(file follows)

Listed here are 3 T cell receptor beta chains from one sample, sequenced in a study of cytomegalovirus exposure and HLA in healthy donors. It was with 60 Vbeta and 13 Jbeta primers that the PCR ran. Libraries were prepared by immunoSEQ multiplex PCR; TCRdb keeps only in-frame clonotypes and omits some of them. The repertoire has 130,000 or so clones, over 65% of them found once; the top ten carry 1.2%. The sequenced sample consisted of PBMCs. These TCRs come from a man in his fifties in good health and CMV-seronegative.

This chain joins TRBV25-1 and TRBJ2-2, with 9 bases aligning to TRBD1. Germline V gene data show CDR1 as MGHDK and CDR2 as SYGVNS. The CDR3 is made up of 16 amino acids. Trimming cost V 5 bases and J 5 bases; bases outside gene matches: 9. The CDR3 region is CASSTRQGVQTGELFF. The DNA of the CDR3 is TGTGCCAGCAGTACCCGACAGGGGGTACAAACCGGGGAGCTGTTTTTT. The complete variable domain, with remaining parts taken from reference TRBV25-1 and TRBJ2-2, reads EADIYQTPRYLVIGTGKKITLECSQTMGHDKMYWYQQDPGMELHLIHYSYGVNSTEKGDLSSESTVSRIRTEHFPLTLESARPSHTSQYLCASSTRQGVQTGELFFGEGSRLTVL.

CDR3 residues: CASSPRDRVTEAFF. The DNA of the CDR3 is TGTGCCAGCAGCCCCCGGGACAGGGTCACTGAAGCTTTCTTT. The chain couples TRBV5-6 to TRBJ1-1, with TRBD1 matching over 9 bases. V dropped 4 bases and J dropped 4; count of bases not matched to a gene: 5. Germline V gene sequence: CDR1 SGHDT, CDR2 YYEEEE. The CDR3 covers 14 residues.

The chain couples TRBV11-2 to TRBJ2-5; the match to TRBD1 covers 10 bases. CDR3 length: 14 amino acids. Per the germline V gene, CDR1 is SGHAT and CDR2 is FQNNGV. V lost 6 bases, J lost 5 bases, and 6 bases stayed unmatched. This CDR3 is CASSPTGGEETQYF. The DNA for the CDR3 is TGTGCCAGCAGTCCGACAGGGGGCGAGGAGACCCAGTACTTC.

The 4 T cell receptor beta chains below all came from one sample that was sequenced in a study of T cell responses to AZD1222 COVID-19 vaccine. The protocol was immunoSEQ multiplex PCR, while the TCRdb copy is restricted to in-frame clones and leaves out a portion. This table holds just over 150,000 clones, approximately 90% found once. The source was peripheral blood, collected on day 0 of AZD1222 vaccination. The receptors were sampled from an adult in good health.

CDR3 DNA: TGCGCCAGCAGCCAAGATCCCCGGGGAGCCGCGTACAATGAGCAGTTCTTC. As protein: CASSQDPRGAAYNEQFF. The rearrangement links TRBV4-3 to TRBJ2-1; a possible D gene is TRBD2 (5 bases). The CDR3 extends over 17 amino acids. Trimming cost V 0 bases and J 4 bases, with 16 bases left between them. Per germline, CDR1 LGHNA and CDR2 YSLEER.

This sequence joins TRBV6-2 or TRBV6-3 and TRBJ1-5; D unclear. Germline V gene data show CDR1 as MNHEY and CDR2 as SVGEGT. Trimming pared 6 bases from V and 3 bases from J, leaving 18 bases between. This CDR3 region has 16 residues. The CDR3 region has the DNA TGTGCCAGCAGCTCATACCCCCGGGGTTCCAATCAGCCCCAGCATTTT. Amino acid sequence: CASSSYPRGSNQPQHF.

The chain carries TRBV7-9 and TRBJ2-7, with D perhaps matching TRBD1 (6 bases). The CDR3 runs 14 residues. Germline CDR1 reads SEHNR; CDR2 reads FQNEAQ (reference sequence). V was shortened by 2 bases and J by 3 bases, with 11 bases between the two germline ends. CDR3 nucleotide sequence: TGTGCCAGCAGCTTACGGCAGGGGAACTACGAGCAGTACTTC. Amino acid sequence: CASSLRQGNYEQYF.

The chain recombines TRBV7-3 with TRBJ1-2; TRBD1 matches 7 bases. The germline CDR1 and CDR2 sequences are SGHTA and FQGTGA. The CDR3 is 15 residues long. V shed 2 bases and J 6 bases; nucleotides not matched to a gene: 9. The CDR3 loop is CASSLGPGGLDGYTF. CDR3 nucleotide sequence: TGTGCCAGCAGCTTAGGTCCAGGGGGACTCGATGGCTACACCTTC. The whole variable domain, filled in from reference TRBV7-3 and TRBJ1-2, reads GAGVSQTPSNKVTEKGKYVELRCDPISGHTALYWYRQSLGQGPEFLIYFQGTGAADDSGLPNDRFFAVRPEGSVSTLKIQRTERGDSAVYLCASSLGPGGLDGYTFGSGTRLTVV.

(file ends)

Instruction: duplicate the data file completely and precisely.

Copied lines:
Listed here are 3 T cell receptor beta chains from one sample, sequenced in a study of cytomegalovirus exposure and HLA in healthy donors. It was with 60 Vbeta and 13 Jbeta primers that the PCR ran. Libraries were prepared by immunoSEQ multiplex PCR; TCRdb keeps only in-frame clonotypes and omits some of them. The repertoire has 130,000 or so clones, over 65% of them found once; the top ten carry 1.2%. The sequenced sample consisted of PBMCs. These TCRs come from a man in his fifties in good health and CMV-seronegative.

This chain joins TRBV25-1 and TRBJ2-2, with 9 bases aligning to TRBD1. Germline V gene data show CDR1 as MGHDK and CDR2 as SYGVNS. The CDR3 is made up of 16 amino acids. Trimming cost V 5 bases and J 5 bases; bases outside gene matches: 9. The CDR3 region is CASSTRQGVQTGELFF. The DNA of the CDR3 is TGTGCCAGCAGTACCCGACAGGGGGTACAAACCGGGGAGCTGTTTTTT. The complete variable domain, with remaining parts taken from reference TRBV25-1 and TRBJ2-2, reads EADIYQTPRYLVIGTGKKITLECSQTMGHDKMYWYQQDPGMELHLIHYSYGVNSTEKGDLSSESTVSRIRTEHFPLTLESARPSHTSQYLCASSTRQGVQTGELFFGEGSRLTVL.

CDR3 residues: CASSPRDRVTEAFF. The DNA of the CDR3 is TGTGCCAGCAGCCCCCGGGACAGGGTCACTGAAGCTTTCTTT. The chain couples TRBV5-6 to TRBJ1-1, with TRBD1 matching over 9 bases. V dropped 4 bases and J dropped 4; count of bases not matched to a gene: 5. Germline V gene sequence: CDR1 SGHDT, CDR2 YYEEEE. The CDR3 covers 14 residues.

The chain couples TRBV11-2 to TRBJ2-5; the match to TRBD1 covers 10 bases. CDR3 length: 14 amino acids. Per the germline V gene, CDR1 is SGHAT and CDR2 is FQNNGV. V lost 6 bases, J lost 5 bases, and 6 bases stayed unmatched. This CDR3 is CASSPTGGEETQYF. The DNA for the CDR3 is TGTGCCAGCAGTCCGACAGGGGGCGAGGAGACCCAGTACTTC.

The 4 T cell receptor beta chains below all came from one sample that was sequenced in a study of T cell responses to AZD1222 COVID-19 vaccine. The protocol was immunoSEQ multiplex PCR, while the TCRdb copy is restricted to in-frame clones and leaves out a portion. This table holds just over 150,000 clones, approximately 90% found once. The source was peripheral blood, collected on day 0 of AZD1222 vaccination. The receptors were sampled from an adult in good health.

CDR3 DNA: TGCGCCAGCAGCCAAGATCCCCGGGGAGCCGCGTACAATGAGCAGTTCTTC. As protein: CASSQDPRGAAYNEQFF. The rearrangement links TRBV4-3 to TRBJ2-1; a possible D gene is TRBD2 (5 bases). The CDR3 extends over 17 amino acids. Trimming cost V 0 bases and J 4 bases, with 16 bases left between them. Per germline, CDR1 LGHNA and CDR2 YSLEER.

This sequence joins TRBV6-2 or TRBV6-3 and TRBJ1-5; D unclear. Germline V gene data show CDR1 as MNHEY and CDR2 as SVGEGT. Trimming pared 6 bases from V and 3 bases from J, leaving 18 bases between. This CDR3 region has 16 residues. The CDR3 region has the DNA TGTGCCAGCAGCTCATACCCCCGGGGTTCCAATCAGCCCCAGCATTTT. Amino acid sequence: CASSSYPRGSNQPQHF.

The chain carries TRBV7-9 and TRBJ2-7, with D perhaps matching TRBD1 (6 bases). The CDR3 runs 14 residues. Germline CDR1 reads SEHNR; CDR2 reads FQNEAQ (reference sequence). V was shortened by 2 bases and J by 3 bases, with 11 bases between the two germline ends. CDR3 nucleotide sequence: TGTGCCAGCAGCTTACGGCAGGGGAACTACGAGCAGTACTTC. Amino acid sequence: CASSLRQGNYEQYF.

The chain recombines TRBV7-3 with TRBJ1-2; TRBD1 matches 7 bases. The germline CDR1 and CDR2 sequences are SGHTA and FQGTGA. The CDR3 is 15 residues long. V shed 2 bases and J 6 bases; nucleotides not matched to a gene: 9. The CDR3 loop is CASSLGPGGLDGYTF. CDR3 nucleotide sequence: TGTGCCAGCAGCTTAGGTCCAGGGGGACTCGATGGCTACACCTTC. The whole variable domain, filled in from reference TRBV7-3 and TRBJ1-2, reads GAGVSQTPSNKVTEKGKYVELRCDPISGHTALYWYRQSLGQGPEFLIYFQGTGAADDSGLPNDRFFAVRPEGSVSTLKIQRTERGDSAVYLCASSLGPGGLDGYTFGSGTRLTVV.